A very interesting bittersweet film. It's the day in 1938 that Hitler comes to Italy to cement his partnership with Mussolini. Everyone goes to the big fascist parade, except Sophia Loren and Marcello Mastroianni and a busybody concierge. In a hulking apartment complex they meet by accident, and it becomes a special day for them as well. There's one more layer to the title, which refers to the ending.

It's a low key film. Loren is a beaten-down housewife with a half-dozen kids and a loutish husband. Mastroianni is a type of nonconformist under threat from the fascist regime. The whole film takes place in a giant apartment complex, with the fascist parade echoing in the air -- they are like the 3rd and 4th characters after everybody clears out.

It's a smart, sensitive film, with some nice small touches of humor (the 6th child unexpectedly under the sheets of the parents bed, the husband drying his hands on his wife's dress and her reply, etc).
I liked how we start off following Loren and she seems put-upon and having a tough go of things, and only gradually do we realize that MM in fact has it significantly worse. It also makes it clear that fascism has an ugly side without any of the characters being opposed to it. Loren's housewife is caught up in the fascist wave -- and I liked how that showed that she had an artistic side buried beneath her drudgery -- while MM simply says that he isn't anti-fascist, but fascism is anti-him.
________________________________________________________________________
As for the extras, agree that that wasn't very good Cavett. About 52 minutes worth could have been edited down to about 15. Not only does Cavett ask some dopey questions -- at one point Sophia Loren hesitates and says she doesn't know where he's going with a vague non-question. Also, it seemed Mastroianni wanted to tell some stories and have some laughs, and Cavett barely gives him any time to do so. Cavett wastes a lot of time repeatedly commenting on Loren's beauty, while she is smart and willing to give thoughtful answers and opinions, but isn't given much space to do so. Cavett also keeps interjecting so we get very little Loren-Mastroianni banter which also seemed promising but was thwarted. Also, almost all of his prepared material (MM's Rex Reed interview quotes and Loren's fire escape) fell completely flat. It was a new show for Cavett and maybe they needed to work the bugs out. No idea why they didn't edit it down to one half hour show instead of presenting it as 2 shows weeks apart. Hopefully they later hired a timekeeper or put a clock in sight behind the camera.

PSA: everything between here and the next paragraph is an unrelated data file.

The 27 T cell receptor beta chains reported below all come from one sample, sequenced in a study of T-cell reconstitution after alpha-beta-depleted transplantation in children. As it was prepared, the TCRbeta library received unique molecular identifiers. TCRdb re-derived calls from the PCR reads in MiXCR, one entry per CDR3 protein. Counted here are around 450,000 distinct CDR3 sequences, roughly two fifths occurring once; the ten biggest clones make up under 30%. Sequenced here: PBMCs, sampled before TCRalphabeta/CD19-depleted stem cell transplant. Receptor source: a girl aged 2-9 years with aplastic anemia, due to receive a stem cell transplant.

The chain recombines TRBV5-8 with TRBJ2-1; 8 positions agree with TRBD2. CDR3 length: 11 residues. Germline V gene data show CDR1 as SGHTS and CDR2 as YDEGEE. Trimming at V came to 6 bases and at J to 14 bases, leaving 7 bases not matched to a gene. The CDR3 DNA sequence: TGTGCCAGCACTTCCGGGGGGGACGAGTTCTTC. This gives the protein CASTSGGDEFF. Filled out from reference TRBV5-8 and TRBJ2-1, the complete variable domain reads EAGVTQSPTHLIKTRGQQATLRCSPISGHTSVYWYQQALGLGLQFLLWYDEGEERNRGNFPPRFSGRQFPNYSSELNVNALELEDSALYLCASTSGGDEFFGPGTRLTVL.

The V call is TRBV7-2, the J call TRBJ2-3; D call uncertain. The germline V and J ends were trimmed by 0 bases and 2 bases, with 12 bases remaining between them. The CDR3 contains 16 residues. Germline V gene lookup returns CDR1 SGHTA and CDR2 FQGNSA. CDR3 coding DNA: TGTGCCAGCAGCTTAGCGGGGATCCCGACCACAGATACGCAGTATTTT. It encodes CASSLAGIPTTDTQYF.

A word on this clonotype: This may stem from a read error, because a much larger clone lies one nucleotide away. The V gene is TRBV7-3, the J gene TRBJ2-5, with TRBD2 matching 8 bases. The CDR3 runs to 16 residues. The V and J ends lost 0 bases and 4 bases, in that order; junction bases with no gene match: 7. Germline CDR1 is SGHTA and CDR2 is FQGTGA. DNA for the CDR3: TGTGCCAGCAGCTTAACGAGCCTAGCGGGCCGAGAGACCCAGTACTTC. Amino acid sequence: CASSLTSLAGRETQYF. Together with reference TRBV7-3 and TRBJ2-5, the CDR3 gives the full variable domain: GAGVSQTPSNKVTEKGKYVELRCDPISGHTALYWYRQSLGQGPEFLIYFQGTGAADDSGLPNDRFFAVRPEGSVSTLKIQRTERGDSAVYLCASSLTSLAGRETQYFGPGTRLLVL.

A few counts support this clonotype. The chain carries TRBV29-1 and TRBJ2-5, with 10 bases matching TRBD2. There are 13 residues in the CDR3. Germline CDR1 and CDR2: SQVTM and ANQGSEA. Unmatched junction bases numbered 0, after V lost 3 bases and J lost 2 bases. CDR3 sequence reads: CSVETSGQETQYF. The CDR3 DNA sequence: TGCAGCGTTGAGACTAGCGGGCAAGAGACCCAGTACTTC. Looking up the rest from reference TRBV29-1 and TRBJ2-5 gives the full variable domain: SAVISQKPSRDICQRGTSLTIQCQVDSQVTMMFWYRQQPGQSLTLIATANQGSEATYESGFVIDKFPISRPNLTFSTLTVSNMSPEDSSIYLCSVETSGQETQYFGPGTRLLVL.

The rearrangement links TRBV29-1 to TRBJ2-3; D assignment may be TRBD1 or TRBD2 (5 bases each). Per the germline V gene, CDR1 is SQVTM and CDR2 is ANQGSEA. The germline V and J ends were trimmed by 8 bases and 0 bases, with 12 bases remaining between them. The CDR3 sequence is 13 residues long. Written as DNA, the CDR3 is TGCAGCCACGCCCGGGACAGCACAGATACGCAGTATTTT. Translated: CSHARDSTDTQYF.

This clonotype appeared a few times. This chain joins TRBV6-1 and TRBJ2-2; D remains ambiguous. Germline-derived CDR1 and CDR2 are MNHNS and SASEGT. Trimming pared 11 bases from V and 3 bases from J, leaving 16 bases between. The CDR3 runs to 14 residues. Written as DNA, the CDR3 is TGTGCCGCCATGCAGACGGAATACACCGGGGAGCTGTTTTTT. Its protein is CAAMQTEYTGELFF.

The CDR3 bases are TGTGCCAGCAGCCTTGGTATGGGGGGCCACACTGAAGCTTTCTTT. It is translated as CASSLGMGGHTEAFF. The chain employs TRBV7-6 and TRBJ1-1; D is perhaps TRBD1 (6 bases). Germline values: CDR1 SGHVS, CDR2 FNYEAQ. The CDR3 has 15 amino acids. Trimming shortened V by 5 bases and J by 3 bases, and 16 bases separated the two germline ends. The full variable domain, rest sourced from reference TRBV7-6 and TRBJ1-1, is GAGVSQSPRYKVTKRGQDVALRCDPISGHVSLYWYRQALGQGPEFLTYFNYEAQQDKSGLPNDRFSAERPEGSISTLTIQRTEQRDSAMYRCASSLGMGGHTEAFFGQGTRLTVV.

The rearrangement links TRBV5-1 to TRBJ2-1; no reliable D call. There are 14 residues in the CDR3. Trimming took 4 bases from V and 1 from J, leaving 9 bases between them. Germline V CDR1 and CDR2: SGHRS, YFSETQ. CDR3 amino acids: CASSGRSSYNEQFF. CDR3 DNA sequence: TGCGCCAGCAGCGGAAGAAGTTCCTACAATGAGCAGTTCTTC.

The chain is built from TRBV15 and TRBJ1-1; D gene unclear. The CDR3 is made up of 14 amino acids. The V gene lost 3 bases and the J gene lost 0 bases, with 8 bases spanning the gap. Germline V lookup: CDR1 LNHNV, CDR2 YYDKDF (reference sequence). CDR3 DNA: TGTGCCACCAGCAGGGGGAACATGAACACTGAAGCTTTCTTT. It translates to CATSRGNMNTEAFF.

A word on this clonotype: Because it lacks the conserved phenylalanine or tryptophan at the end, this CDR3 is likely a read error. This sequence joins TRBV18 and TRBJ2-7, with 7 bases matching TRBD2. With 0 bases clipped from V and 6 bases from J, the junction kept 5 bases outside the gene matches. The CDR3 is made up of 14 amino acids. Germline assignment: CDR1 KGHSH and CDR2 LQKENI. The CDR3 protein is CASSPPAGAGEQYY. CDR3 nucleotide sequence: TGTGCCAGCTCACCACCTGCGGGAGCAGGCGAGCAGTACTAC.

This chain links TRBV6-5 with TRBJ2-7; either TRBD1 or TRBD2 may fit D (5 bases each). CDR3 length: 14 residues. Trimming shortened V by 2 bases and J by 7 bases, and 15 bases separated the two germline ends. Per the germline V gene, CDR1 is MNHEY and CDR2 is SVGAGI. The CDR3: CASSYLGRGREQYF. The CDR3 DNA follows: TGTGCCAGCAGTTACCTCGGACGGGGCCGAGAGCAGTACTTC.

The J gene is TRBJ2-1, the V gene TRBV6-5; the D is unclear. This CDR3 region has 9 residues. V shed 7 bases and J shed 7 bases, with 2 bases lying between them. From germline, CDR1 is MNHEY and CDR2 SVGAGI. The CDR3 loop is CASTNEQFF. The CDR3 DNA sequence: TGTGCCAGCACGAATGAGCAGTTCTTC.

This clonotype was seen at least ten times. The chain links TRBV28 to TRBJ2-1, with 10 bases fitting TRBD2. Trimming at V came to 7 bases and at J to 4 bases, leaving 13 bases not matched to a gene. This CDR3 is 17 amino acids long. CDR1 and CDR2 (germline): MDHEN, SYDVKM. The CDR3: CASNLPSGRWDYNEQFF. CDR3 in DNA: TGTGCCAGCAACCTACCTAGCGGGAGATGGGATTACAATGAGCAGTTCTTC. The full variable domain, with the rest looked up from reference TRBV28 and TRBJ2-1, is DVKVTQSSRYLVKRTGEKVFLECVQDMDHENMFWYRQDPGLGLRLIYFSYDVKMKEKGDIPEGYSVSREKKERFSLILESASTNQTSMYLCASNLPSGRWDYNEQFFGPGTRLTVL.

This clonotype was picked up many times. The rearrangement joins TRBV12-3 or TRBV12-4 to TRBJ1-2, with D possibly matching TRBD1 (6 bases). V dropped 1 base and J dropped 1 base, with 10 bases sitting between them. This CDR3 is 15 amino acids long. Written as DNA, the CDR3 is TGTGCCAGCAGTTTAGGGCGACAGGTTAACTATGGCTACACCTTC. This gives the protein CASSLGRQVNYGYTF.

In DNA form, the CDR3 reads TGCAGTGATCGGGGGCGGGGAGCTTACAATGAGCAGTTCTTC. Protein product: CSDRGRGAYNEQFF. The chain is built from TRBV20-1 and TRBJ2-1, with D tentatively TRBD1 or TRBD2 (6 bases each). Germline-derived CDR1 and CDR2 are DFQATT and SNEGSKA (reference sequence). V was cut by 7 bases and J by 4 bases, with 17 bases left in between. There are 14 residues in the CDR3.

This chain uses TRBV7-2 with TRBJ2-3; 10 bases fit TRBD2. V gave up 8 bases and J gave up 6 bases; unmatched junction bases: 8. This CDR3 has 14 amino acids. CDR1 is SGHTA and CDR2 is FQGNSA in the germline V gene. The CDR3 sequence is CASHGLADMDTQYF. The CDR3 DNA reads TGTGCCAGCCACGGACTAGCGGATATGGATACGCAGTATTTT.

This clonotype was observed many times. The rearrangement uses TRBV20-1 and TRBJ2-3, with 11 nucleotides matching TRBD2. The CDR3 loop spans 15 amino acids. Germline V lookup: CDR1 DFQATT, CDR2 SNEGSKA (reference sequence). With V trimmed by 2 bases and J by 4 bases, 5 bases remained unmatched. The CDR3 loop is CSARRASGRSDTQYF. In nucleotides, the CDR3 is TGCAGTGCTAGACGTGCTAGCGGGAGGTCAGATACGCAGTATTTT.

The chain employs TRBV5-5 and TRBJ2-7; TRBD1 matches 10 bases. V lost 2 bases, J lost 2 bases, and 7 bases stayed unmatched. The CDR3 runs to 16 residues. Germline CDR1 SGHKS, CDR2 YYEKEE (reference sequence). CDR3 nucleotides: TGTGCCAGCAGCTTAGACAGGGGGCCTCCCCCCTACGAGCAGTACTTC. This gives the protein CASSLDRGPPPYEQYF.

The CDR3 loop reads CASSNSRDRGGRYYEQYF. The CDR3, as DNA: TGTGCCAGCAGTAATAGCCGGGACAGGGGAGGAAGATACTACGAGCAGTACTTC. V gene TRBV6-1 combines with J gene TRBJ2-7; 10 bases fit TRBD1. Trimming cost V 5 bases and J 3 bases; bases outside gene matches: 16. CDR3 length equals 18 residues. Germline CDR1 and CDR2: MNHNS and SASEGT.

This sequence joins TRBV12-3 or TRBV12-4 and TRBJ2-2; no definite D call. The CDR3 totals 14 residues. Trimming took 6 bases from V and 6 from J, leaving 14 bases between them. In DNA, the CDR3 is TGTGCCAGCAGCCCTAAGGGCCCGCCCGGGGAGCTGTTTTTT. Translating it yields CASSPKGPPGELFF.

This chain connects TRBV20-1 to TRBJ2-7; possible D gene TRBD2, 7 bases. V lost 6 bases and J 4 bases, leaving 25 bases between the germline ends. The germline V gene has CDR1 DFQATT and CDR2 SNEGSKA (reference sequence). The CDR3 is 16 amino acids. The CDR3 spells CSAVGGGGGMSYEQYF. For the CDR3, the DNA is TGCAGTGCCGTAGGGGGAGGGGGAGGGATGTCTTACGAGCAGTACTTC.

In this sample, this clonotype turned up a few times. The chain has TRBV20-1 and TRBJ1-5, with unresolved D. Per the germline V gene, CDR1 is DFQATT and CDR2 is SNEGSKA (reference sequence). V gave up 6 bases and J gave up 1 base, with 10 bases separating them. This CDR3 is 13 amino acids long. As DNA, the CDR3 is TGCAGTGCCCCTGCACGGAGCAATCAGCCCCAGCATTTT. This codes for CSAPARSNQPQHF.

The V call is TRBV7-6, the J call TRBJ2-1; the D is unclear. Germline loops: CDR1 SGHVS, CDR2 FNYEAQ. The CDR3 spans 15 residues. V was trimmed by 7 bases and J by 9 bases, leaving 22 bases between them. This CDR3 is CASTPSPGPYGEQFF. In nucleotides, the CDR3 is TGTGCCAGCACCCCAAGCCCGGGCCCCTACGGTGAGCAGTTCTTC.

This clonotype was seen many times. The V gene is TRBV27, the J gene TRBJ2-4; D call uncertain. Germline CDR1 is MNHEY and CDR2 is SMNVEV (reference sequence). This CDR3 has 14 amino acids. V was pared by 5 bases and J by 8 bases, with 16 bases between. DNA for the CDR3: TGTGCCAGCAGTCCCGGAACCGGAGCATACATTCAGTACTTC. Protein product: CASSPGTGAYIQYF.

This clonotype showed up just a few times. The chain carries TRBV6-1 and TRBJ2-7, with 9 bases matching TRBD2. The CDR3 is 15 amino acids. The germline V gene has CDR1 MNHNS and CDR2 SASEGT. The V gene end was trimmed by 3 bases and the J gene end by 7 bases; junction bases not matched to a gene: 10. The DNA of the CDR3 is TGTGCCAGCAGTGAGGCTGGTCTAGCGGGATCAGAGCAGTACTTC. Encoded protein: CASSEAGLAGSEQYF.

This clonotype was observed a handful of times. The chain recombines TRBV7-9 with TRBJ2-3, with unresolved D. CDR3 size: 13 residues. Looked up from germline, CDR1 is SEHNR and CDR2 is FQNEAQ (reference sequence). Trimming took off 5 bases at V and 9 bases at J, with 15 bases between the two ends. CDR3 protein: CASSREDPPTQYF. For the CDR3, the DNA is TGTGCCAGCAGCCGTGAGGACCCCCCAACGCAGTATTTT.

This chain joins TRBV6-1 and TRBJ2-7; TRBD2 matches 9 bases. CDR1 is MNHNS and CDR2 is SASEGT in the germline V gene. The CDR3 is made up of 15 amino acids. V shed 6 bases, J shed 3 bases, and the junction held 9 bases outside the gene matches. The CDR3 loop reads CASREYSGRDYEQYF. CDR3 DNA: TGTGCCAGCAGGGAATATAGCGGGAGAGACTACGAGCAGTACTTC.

User avatar
Lemmy Caution
Posts: 2431
Joined: Wed Mar 29, 2006 3:26 am
Location: East of Shanghai

Re: 778 A Special Day

#34 Post by Lemmy Caution » Fri Aug 04, 2017 1:32 pm

FrauBlucher wrote: Pretty scary how Hitler was treated like a rock star by the Italians. But it is a great piece of history on celluloid.
Just wait until Trump goes to Russia.

Or visits Hungary . . .

User avatar
knives
Posts: 14012
Joined: Sat Sep 06, 2008 6:49 pm

Re: 778 A Special Day

#35 Post by knives » Thu Nov 09, 2017 7:50 pm

I thought this was absolutely the amazing film everyone is calling it, but there's one thing that sticks out as difficult for me.
SpoilerShow
This is one of the best and most mature treatments of a gay character I've seen in mainstream film even compared to a lot of modern cinema. That made the sex scene all the more surprising and hard to read. I assume by Loren's enthusiasm and Mastroiani's depressed death mask that at best he is taking pity on her and possibly it being a kind of rape. That's hard to deal with in the sense of this being a film aware of its stars, but that also might be the point. Scola and the actors so effectively deal with both points of view and sympathize with both that it is hard to read this as criticism of Loren, but it also seems absurd to back down from Mastroiani's homosexuality. Both possibilities are deeply uncomfortable and ambiguous in a way that leaves me indecisive.
I also have to say the opening ten minutes is impressive just for the willingness to run with that sort of context building.

Post Reply